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COVID-19 cases continue to increase as omicron variant spreads in Ohio

The omicron variant is believed to spread quickly, though its severity of disease may be less than other variants

CLEVELAND — As hospitals continue to battle a surge of coronavirus cases, the omicron variant is among the cases spreading, adding pressure to an already strained hospital system.

According to the Cleveland Clinic, 1,000 out of the 3,000 COVID-19 tests its conducting each day come back positive. The Clinic estimates half of those positive cases are the omicron variant, doubling the daily count of omicron cases from one week ago.

Dr. Abhijit Duggal, vice chair of the Department of Critical Care at the Cleveland Clinic, said there are still unknowns about the variant, which was first reported about six weeks ago in South Africa. Some of those unknowns revolve around how existing COVID vaccines will act against the variant.

"The issue with omicron and the fear with omicron is that it might be the kind of virus which the body's not able to mount as effective of a response because of the mutations that have happened," Duggal said. "Because of these mutations, the other fear is, is the vaccination effect going to be as good as it has been for other variants of this virus? That's the one big concern."

Omicron also appears to be highly transmissible compared to other variants.

"It has a much higher infectivity rate," Duggal noted. "What that means is that the likelihood of someone spreading this disease if they get infected is going to be much higher than the delta variant. That really is what we are seeing at a global level, where [in] places where omicron comes in, it becomes the dominant form very, very quickly."

Duggal says the more viruses have the ability to spread and "propagate infection," the higher the chances of mutation. Therefore, he stresses vaccination is the best course of protection against the virus.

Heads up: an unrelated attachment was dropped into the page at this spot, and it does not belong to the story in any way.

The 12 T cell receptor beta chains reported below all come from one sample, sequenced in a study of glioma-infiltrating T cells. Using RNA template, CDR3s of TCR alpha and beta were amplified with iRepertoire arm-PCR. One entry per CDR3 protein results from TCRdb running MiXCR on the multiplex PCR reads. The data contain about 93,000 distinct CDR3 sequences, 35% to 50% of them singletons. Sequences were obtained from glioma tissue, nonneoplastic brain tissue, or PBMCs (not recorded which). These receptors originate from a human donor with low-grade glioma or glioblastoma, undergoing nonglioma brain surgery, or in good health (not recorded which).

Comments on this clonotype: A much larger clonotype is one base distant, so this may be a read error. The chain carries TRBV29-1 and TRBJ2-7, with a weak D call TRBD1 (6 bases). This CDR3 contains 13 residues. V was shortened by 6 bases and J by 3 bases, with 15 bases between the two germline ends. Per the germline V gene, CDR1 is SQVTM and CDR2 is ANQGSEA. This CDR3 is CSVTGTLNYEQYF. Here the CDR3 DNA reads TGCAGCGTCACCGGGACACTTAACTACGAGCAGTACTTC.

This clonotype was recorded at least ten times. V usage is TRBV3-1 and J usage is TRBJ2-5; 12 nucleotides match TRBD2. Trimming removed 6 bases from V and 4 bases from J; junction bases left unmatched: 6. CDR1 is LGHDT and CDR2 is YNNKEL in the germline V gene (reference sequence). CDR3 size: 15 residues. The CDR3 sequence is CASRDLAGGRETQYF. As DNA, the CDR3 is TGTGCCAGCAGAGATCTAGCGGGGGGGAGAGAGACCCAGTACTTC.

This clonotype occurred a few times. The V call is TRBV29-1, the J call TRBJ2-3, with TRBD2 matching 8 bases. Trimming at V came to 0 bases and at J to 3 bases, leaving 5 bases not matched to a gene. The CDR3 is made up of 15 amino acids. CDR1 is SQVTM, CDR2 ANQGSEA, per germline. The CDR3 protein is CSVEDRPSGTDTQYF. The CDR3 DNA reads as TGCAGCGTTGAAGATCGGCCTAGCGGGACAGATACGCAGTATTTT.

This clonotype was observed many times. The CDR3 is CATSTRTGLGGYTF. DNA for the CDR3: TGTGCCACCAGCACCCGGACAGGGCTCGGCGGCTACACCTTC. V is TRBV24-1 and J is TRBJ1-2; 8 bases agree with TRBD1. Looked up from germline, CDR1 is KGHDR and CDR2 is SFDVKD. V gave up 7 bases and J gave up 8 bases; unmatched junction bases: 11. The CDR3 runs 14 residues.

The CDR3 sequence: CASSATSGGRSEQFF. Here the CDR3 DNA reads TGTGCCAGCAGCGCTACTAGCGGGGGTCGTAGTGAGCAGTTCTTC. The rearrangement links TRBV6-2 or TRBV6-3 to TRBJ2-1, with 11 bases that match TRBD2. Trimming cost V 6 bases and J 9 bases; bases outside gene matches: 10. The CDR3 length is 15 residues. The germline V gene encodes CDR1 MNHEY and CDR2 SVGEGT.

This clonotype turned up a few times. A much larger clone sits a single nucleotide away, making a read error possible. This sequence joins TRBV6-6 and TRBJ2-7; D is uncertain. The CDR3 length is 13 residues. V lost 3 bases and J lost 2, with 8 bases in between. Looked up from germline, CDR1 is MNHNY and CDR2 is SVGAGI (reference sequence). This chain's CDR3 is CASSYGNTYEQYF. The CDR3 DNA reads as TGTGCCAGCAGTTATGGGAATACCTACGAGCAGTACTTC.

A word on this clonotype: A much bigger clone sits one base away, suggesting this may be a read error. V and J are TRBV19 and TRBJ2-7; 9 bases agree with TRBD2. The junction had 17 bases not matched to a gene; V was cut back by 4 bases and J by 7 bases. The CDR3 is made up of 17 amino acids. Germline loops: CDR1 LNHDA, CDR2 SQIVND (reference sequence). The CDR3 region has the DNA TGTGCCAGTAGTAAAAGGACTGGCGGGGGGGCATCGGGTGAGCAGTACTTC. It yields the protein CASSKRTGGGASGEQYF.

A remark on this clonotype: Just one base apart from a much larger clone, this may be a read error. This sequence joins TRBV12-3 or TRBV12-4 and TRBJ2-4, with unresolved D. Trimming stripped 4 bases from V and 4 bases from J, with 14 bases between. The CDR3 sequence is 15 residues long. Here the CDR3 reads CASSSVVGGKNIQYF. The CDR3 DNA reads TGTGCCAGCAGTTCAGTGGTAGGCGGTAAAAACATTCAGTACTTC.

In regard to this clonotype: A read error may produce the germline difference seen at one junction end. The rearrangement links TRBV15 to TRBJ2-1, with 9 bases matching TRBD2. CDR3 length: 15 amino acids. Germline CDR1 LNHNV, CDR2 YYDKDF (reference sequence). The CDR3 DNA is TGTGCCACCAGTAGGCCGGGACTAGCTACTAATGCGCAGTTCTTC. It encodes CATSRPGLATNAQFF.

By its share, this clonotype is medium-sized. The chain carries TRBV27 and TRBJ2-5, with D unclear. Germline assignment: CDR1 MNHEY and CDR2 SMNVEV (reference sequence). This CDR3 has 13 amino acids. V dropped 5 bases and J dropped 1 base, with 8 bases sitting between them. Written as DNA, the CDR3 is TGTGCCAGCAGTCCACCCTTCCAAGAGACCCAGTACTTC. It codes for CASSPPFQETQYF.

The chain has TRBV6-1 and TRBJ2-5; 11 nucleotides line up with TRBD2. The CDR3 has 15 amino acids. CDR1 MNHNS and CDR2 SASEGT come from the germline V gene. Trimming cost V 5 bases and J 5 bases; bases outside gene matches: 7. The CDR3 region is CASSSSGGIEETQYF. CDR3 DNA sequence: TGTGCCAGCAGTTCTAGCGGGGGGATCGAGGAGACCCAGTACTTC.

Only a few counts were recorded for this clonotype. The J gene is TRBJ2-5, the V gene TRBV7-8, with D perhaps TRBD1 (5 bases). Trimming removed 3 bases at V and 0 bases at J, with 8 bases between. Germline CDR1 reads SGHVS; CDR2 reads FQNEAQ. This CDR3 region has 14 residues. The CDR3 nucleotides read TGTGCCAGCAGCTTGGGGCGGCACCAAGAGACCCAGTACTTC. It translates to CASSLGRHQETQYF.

"If we have a high amount of population that is already vaccinated, if we develop the so-called herd immunity, what that does is that breaks the cycle of transmission for the virus," he added. "By breaking the transmission cycle, what you then do is that the risk of mutation goes down, because the virus is not moving from people to people. It's that transmission that really propagates the risk of mutation."

In a press conference addressing hospital capacity and staffing concerns Friday morning, Ohio Gov. Mike DeWine also recognized omicron's speed in spreading.

"We are now at a very, very, very high level of this delta [variant], number of cases, number of people in hospitals," DeWine said. "The much more highly contagious omicron is here and it's fast spreading in the state of Ohio, as it has everywhere else.”

The governor reported that 4,723 Ohioans are currently in the hospital because of COVID-19, which is the the state's highest number of hospitalized patients from the virus since December 2020. With cases of delta and now omicron, the hospital system is feeling the pressure, and preparing for yet another surge.

"Right now, we are gearing for a potential post-holiday surge," Duggal warned. "We are in the midst of a surge; our capacity is really, really stretched tenfold and in many cases overflowing. If this continues to become a problem, that's definitely going to be a big strain on health care resources as we move forward."

In terms of symptoms of the omicron variant, Duggal says they would be similar to what has been seen so far in the pandemic, such as fatigue, muscle aches, and sore throat. A possible silver lining to the variant is that it might not be as severe as its predecessors.

"At least with the preliminary results, what it seems like is that the severity of the disease is not as much as we were seeing with previous variants of the virus."

Duggal encourages people to continue taking precautions, including masking, hand washing, and social distancing.

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